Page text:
Canada has identified an additional half-million flu shots it could purchase to try to meet a soaring late-season demand for the product.
However the deputy head of the Public Health Agency of Canada admits the country may still run out of vaccine, if people in Central and Eastern Canada follow the lead of Western Canadians and rush to get flu shots.
The unexpected surge has caught health officials across the country off guard, coming at a time when vaccine clinics would normally be winding down. With manufacturers now busy producing flu shots for the upcoming Southern Hemisphere winter, there is limited additional supply to buy.
The original Canadian order, placed in early 2013, was for 10.4 million doses. In many years, a purchase of that size would have left tens and even hundreds of thousands of doses unused. Last year, for instance, doctors and clinics in British Columbia returned 90,000 unused doses to the province at the end of the season.
Perplexingly, last year’s flu season was harsher than this year’s — or at least from what can be seen to date. But the main strain this year, H1N1, can hit young and middle-aged adults very hard. Reports of people in that demographic being hospitalized, placed in intensive care and occasionally even dying have received heavy media coverage.
That has spiked the public’s perception of risk, experts suggest. Add to that word of potential vaccine shortages, and Canada is seeing the flu shot equivalent of a run on the bank.
“The key here is that this is a normal flu season,” Dr. Gregory Taylor, Canada’s deputy chief public health officer, stressed in an interview Friday.
“This issue is not because of increased disease. This issue is because of increased demand.”
Taylor said he and his provincial and territorial counterparts met via a teleconference earlier in the day to bring each other up to speed. “We went through jurisdiction by jurisdiction. Other than some tiny variabilities, this is a normal flu season.”
The level of flu activity may be normal, but the demand for flu vaccine is off the charts, at least in some parts of the country.
Alberta, Saskatchewan and the Northwest Territories are nearing the end of their supplies. The latter two jurisdictions said Friday they will reserve the remaining vaccine for people most likely to get seriously ill if they catch the flu.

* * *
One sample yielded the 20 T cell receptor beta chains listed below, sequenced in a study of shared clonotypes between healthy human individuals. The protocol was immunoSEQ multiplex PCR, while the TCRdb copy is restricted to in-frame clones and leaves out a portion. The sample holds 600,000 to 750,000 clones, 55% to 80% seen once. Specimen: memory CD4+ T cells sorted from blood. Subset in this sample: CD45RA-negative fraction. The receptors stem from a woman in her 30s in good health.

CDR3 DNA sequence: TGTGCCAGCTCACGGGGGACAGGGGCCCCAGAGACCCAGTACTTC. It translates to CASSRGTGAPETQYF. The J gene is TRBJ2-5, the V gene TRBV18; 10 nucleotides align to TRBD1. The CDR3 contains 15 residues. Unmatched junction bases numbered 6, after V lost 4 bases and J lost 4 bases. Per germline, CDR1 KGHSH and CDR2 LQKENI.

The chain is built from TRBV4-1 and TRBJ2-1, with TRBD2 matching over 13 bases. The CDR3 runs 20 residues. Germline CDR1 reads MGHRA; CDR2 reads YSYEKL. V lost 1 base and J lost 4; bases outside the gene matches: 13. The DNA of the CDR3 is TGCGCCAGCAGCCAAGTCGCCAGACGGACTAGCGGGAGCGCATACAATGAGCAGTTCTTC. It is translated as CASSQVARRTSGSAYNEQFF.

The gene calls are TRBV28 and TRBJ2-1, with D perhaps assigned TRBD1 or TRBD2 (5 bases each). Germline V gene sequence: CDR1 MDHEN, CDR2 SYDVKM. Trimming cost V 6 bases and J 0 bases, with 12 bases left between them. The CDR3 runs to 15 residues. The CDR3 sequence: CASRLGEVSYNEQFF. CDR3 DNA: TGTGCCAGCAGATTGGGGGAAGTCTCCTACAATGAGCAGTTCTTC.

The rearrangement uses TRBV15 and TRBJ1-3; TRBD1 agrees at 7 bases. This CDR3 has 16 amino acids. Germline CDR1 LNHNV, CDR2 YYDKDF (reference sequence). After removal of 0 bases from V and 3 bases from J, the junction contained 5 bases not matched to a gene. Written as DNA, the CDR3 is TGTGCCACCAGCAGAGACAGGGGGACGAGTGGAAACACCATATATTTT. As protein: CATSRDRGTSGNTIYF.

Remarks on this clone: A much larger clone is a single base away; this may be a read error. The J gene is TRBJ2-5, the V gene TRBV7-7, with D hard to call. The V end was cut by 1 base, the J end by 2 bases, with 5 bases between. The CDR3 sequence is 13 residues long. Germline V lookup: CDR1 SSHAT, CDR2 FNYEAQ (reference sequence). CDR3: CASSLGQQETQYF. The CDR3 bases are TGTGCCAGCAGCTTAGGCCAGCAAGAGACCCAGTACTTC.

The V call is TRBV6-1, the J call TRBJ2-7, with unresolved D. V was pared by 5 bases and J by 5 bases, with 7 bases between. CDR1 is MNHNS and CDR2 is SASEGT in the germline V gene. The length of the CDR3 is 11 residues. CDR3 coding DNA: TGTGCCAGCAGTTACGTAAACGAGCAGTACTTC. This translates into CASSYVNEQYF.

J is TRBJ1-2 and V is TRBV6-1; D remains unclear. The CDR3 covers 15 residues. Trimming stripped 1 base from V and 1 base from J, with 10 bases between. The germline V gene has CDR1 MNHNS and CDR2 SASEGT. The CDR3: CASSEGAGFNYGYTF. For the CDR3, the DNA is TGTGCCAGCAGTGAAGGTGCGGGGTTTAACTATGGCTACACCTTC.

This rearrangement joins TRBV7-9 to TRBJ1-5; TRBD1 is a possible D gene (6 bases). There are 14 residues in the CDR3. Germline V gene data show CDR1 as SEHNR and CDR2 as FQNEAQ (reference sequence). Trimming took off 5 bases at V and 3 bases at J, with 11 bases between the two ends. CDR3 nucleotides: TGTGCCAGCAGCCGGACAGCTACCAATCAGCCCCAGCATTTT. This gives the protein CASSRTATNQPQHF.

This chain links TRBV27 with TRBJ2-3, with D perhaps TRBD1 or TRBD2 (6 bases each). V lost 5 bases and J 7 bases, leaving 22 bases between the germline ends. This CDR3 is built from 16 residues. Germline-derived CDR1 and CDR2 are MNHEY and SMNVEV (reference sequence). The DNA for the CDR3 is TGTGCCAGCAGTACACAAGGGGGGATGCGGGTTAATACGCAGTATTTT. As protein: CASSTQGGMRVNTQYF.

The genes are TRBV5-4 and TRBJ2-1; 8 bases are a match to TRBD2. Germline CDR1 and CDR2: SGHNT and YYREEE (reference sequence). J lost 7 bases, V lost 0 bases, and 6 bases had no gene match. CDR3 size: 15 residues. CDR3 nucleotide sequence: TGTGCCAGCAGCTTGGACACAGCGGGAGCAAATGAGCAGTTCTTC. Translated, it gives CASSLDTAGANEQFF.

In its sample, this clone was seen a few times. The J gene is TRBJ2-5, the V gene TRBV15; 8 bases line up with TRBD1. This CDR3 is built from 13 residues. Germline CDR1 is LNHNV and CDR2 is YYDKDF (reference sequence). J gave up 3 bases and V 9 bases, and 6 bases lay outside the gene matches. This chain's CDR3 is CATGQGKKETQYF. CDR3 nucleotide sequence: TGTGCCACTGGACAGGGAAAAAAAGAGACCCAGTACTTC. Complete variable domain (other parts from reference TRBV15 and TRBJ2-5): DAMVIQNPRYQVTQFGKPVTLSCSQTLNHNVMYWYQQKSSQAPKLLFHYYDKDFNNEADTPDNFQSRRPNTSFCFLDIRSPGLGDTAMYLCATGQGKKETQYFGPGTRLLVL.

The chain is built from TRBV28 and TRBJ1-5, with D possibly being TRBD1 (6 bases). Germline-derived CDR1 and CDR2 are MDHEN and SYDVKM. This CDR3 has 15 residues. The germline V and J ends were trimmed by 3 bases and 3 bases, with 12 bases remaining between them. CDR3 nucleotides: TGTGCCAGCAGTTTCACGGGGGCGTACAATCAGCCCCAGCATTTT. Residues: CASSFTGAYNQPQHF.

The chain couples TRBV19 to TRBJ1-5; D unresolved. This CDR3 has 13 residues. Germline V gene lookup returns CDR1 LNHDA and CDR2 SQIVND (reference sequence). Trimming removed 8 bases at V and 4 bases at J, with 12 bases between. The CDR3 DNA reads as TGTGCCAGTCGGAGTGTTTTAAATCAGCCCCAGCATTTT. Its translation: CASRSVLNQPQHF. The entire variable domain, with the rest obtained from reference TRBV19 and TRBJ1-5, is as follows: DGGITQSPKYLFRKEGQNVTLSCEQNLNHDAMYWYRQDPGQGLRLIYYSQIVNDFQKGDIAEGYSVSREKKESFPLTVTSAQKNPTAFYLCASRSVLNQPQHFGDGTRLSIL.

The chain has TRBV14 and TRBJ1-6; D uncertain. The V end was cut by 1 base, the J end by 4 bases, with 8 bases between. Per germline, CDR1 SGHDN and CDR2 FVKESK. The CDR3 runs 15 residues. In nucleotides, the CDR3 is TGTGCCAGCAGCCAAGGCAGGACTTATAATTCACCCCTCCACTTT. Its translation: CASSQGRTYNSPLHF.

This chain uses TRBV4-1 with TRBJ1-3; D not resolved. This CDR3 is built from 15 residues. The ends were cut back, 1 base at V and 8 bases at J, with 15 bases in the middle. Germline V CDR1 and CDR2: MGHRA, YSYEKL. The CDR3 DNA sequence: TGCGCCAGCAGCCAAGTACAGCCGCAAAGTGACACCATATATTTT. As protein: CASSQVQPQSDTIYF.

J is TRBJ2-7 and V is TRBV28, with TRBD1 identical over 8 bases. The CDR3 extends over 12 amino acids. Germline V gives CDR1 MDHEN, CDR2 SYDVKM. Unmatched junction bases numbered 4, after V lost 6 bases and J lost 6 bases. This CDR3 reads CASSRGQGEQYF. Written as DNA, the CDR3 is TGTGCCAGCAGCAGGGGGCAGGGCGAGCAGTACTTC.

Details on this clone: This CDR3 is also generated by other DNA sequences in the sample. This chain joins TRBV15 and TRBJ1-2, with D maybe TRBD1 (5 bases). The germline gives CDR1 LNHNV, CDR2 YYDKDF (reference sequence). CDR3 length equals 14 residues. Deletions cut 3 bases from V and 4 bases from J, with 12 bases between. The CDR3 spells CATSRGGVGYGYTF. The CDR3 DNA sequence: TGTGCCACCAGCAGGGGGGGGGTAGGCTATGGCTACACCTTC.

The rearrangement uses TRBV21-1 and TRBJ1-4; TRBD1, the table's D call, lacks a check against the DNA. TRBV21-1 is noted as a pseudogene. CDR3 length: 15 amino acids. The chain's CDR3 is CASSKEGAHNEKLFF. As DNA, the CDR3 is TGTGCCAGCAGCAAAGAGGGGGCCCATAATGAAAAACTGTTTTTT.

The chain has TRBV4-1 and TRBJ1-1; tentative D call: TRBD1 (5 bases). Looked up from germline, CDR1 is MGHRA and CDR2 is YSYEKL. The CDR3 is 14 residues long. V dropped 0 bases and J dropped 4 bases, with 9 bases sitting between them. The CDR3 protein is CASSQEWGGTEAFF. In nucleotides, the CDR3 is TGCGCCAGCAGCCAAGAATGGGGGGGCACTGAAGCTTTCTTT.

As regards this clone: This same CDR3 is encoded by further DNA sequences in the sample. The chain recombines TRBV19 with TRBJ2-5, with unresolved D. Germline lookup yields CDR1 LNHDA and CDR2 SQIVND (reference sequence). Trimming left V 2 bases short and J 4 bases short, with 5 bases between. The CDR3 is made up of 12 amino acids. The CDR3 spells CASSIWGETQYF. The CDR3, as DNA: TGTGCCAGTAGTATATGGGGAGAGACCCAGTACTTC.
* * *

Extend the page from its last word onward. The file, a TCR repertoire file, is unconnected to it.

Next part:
Saskatchewan is restricting flu vaccinations to children under five, pregnant women and women who have just given birth while the Northwest Territories will give priority to pregnant women and children under five.
Taylor said Canada’s vaccine supply working group – a federal, provincial and territorial committee – is working hard to try to match vaccine need with remaining supply.
An extra 245,800 doses of vaccine are being purchased from the suppliers who contract with the federal government to provide it each season, Taylor said.
GlaxoSmithKline, Sanofi Pasteur and Novartis supply vaccine for the federal, provincial and territorial flu vaccine programs. Their contracts stipulate they must hold aside an additional five per cent on top of their total order in case Canada needs to buy more vaccine – an option being exercised this year. As well, AstraZeneca – the maker of FluMist, a vaccine puffed into a nostril – is providing 157,000 doses, Taylor said, adding that figure is part of the 245,800 total.
Some of the additional stock is available now, and more will be delivered in the next few weeks, he said. The provinces and territories agreed Friday to a plan for divvying up the extra product, and Ontario and Quebec have offered to loan vaccine to Saskatchewan until the new purchases can be delivered, he added.
Canada is also exploring the possibility of purchasing another 360,000 doses that were made for other customers but not purchased by them. But Taylor said a decision on whether it will be bought – or needed – hasn’t been made yet.
The potential mismatch between demand and supply underscores the difficulty public health officials face trying to figure out how much flu vaccine to purchase each year.
While the federal government bulk buys Canada’s supplies of flu vaccine to get a better price, provinces and territories are responsible for determining how much they need, and for paying for their portion of the total purchase.
(The federal government buys a small amount of vaccine – around 60,000 doses – for the Canadian Armed Forces, the RCMP, and for First Nations people on reserves in Alberta. In all other jurisdictions First Nations people receive flu vaccine through the provincial or territorial programs.)
Provinces and territories must submit orders months in advance. For this flu season orders were placed in February, 2013, said Dr. Perry Kendall, B.C.’s chief medical officer of health. That far ahead of time health ministries had no way of knowing if the flu season would be mild, severe or somewhere in between.
The amount of vaccine administered in previous years is used to help gauge the need for a coming year. The goal is to have enough vaccine for everyone who wants it, but not to waste taxpayers’ money by throwing away large quantities of unclaimed flu shots.
“It is really very complicated and very prone to factors that you really have no control over,” said Kendall.
Last year between seven to nine per cent of B.C.’s purchase went unused “which is higher than we’d like to see,” he said.
“Obviously you’d like to be more accurate, but you’re running a fine line. Because you don’t want to under-order but neither do you want to over-order. Because 90,000 doses is about half a million dollars’ worth of vaccine.”
Luckily for B.C. residents, the province didn’t trim its order for the 2013-14 season. In fact, it increased its buy to 1.4 million from 1.3 million doses in 2012-13. Even at that, while the province still has vaccine, some pharmacies and clinics are out, Kendall said.
With files from Saskatchewan correspondent Jennifer Graham